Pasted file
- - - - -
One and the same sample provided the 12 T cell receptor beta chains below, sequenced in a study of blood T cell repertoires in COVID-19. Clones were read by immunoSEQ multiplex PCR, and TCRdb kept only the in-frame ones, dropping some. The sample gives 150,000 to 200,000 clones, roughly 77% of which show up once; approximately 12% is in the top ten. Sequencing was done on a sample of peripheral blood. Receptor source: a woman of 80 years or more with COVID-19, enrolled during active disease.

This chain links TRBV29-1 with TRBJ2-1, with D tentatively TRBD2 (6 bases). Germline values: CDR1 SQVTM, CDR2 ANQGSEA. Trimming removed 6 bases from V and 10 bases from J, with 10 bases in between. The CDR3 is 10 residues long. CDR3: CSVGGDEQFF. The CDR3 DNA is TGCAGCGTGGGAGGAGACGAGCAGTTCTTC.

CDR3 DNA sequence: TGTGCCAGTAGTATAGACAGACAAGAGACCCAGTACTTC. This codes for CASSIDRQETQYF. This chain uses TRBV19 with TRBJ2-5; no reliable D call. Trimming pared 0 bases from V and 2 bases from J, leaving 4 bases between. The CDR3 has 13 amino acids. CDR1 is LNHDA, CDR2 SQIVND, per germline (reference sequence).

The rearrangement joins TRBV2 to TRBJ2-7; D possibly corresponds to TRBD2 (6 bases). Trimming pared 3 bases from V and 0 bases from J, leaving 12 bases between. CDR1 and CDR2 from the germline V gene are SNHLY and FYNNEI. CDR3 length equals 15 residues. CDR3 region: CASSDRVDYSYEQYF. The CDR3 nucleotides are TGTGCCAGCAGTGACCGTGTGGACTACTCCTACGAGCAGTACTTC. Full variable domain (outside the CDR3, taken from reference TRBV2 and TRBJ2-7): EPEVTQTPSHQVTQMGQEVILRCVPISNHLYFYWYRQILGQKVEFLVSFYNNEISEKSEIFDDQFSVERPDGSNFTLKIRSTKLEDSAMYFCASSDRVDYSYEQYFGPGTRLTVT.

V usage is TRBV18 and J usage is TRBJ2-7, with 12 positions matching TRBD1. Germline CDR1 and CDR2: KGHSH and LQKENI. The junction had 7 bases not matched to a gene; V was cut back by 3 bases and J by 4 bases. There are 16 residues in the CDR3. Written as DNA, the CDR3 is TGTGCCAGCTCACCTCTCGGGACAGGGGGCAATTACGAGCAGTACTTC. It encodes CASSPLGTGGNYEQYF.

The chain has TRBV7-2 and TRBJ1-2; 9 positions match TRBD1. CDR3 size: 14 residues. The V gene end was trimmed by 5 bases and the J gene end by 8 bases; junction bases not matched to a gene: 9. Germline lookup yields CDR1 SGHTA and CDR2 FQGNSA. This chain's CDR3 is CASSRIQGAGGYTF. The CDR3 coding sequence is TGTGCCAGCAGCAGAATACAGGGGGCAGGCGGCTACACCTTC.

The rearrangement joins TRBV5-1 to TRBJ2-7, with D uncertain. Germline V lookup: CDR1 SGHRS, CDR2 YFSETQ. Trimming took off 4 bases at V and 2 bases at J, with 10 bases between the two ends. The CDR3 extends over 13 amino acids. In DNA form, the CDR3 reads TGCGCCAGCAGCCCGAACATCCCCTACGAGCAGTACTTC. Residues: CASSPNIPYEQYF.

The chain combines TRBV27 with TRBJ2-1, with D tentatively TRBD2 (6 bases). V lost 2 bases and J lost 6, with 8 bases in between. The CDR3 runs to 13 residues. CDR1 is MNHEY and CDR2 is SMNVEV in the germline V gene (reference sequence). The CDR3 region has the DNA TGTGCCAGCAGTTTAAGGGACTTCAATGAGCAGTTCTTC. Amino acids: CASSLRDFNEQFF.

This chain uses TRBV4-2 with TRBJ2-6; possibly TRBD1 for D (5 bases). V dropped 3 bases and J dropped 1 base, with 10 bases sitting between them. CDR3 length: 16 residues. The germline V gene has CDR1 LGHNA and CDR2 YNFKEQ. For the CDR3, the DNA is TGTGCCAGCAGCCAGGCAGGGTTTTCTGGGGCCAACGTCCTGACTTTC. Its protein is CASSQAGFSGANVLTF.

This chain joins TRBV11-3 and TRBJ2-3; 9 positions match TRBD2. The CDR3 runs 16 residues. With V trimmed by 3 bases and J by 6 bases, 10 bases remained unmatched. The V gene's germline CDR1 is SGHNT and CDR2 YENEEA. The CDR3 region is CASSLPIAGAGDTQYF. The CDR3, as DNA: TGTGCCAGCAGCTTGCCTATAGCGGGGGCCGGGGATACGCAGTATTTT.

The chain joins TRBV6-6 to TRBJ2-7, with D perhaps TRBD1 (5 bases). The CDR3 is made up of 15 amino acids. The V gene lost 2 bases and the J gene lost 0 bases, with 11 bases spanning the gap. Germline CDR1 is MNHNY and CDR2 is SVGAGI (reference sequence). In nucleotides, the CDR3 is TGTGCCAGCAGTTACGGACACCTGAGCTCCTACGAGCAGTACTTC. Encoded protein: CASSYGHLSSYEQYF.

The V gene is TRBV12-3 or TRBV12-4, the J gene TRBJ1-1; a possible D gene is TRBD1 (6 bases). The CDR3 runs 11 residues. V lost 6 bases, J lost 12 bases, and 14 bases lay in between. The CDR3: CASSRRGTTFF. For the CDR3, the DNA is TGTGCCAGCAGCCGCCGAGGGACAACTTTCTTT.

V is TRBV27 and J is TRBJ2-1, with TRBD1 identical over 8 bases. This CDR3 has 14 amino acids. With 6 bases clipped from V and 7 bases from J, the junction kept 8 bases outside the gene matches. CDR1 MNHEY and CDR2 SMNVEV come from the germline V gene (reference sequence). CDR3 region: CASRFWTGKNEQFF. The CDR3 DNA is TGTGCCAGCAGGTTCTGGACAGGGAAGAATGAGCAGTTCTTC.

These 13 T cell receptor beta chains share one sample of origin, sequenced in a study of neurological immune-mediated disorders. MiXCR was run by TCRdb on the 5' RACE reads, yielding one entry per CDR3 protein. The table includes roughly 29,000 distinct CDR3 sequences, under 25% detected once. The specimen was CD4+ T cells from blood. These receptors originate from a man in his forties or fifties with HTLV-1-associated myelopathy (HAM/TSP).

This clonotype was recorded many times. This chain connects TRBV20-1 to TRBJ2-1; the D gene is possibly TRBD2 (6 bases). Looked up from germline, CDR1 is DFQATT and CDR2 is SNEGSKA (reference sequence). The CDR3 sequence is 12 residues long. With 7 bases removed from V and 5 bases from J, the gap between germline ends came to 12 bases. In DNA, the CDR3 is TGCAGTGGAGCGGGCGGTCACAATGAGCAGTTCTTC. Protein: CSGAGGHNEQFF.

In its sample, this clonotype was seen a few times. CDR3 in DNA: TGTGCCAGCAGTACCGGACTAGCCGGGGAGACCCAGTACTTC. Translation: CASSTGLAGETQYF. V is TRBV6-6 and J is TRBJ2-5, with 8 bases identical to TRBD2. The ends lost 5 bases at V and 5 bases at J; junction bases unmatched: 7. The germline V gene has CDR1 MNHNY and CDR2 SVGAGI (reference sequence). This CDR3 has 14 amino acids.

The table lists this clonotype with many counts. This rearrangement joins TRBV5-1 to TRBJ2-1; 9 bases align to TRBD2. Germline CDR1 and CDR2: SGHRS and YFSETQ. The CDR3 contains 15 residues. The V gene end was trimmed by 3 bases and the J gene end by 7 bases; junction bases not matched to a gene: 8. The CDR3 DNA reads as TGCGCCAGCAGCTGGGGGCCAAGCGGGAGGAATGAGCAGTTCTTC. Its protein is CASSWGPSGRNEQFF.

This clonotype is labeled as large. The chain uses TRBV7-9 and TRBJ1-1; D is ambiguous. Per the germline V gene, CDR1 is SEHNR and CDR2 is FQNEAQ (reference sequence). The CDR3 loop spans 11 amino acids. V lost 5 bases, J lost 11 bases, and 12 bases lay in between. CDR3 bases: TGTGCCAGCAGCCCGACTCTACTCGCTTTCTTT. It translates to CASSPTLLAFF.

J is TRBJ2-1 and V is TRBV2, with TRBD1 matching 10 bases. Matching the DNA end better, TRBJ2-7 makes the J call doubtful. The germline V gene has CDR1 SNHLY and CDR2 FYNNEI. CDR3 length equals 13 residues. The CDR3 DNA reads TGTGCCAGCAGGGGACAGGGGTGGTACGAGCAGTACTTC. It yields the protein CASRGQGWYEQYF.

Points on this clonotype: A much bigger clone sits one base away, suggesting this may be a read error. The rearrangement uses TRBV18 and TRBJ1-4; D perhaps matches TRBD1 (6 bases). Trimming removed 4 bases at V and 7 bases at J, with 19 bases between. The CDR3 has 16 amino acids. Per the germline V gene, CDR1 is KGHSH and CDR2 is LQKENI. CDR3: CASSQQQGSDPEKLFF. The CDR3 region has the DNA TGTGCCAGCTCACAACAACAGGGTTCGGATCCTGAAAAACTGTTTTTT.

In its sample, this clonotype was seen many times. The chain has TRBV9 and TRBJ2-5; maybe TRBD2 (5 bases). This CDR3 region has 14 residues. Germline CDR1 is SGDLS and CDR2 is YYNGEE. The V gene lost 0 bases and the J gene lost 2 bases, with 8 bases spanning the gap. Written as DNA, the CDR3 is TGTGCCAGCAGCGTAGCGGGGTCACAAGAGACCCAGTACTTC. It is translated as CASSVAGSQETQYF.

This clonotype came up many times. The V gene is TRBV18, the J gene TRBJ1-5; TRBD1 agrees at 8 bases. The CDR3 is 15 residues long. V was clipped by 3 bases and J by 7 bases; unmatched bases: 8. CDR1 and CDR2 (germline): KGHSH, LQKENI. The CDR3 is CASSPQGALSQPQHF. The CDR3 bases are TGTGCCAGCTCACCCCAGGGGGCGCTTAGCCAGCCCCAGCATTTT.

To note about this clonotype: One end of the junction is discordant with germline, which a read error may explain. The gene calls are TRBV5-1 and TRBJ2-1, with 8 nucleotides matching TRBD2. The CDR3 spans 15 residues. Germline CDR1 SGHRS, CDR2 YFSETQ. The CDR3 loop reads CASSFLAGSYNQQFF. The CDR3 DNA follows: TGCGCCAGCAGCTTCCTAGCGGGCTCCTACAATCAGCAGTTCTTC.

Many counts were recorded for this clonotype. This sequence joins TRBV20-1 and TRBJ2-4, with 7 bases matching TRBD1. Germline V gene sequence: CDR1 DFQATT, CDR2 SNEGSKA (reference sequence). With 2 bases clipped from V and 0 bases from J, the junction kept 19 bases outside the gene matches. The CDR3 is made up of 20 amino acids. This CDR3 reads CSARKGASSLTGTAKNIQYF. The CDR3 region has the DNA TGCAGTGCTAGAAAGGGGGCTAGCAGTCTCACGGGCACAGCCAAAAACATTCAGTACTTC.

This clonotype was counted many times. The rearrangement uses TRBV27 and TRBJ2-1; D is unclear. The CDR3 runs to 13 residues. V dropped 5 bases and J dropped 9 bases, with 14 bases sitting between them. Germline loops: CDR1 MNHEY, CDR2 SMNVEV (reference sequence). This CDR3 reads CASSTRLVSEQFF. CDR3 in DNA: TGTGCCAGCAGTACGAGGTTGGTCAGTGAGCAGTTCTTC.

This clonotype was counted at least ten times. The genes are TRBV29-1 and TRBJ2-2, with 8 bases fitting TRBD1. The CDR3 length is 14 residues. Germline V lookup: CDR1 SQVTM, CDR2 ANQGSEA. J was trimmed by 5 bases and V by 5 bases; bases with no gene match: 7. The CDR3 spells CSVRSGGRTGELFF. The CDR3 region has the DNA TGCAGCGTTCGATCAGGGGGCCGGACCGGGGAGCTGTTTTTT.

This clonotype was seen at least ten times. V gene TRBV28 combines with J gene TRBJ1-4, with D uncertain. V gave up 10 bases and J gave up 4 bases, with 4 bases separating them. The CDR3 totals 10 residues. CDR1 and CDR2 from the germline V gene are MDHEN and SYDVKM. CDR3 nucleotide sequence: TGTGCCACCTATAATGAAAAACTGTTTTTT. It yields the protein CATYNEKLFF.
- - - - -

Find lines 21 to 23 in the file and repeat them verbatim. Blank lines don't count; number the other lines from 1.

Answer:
In its sample, this clonotype was seen many times. The chain has TRBV9 and TRBJ2-5; maybe TRBD2 (5 bases). This CDR3 region has 14 residues. Germline CDR1 is SGDLS and CDR2 is YYNGEE. The V gene lost 0 bases and the J gene lost 2 bases, with 8 bases spanning the gap. Written as DNA, the CDR3 is TGTGCCAGCAGCGTAGCGGGGTCACAAGAGACCCAGTACTTC. It is translated as CASSVAGSQETQYF.

This clonotype came up many times. The V gene is TRBV18, the J gene TRBJ1-5; TRBD1 agrees at 8 bases. The CDR3 is 15 residues long. V was clipped by 3 bases and J by 7 bases; unmatched bases: 8. CDR1 and CDR2 (germline): KGHSH, LQKENI. The CDR3 is CASSPQGALSQPQHF. The CDR3 bases are TGTGCCAGCTCACCCCAGGGGGCGCTTAGCCAGCCCCAGCATTTT.

To note about this clonotype: One end of the junction is discordant with germline, which a read error may explain. The gene calls are TRBV5-1 and TRBJ2-1, with 8 nucleotides matching TRBD2. The CDR3 spans 15 residues. Germline CDR1 SGHRS, CDR2 YFSETQ. The CDR3 loop reads CASSFLAGSYNQQFF. The CDR3 DNA follows: TGCGCCAGCAGCTTCCTAGCGGGCTCCTACAATCAGCAGTTCTTC.